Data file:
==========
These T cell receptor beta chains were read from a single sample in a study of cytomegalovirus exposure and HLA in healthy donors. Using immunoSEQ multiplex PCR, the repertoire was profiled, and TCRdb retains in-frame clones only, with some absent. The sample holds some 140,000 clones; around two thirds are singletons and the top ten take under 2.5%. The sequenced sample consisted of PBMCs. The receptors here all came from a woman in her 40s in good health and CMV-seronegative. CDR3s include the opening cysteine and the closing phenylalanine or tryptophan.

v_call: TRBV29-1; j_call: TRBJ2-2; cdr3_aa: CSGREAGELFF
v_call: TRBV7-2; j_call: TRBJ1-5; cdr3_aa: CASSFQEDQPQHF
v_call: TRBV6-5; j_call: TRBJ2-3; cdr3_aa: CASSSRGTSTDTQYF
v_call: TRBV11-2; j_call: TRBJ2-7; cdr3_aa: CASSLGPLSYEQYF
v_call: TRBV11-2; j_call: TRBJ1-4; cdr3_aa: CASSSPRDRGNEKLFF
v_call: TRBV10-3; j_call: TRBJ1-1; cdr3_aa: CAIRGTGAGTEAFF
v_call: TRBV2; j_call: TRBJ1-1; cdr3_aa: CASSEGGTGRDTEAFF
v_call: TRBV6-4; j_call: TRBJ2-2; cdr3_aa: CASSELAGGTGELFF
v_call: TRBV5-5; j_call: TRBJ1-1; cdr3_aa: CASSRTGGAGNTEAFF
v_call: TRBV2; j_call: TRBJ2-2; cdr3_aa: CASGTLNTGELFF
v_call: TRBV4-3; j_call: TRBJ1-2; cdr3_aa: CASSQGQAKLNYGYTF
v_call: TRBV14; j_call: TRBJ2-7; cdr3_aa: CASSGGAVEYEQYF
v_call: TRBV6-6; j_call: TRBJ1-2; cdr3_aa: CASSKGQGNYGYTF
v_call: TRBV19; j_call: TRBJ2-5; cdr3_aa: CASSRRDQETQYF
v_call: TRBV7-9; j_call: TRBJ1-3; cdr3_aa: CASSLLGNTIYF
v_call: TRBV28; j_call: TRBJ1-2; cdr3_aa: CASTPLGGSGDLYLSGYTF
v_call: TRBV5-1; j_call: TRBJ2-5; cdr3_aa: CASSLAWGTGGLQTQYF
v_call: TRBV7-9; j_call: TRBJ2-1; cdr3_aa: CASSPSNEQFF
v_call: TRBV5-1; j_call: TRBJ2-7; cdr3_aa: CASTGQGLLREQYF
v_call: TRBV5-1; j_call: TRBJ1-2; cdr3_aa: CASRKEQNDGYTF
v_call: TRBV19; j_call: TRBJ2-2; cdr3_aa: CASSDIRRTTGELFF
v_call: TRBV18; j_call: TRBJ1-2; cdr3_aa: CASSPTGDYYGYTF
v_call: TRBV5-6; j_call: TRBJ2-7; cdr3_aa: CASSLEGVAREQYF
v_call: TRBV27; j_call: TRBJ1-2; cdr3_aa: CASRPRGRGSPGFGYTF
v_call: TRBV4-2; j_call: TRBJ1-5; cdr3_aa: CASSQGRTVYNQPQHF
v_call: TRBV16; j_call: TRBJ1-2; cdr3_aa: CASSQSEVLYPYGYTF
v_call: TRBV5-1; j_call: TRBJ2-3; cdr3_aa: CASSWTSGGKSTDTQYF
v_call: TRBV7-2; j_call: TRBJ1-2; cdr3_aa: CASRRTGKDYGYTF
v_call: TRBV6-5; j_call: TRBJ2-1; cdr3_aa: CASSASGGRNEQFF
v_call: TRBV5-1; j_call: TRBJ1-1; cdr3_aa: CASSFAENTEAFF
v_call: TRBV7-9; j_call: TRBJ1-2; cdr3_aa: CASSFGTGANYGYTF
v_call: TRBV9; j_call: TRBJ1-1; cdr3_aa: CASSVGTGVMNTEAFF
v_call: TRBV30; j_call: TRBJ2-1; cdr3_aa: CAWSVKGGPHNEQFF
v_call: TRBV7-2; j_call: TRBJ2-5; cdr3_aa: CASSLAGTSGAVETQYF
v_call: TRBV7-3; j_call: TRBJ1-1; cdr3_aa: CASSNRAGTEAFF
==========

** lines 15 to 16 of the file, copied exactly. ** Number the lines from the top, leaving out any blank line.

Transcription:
v_call: TRBV19; j_call: TRBJ2-5; cdr3_aa: CASSRRDQETQYF
v_call: TRBV7-9; j_call: TRBJ1-3; cdr3_aa: CASSLLGNTIYF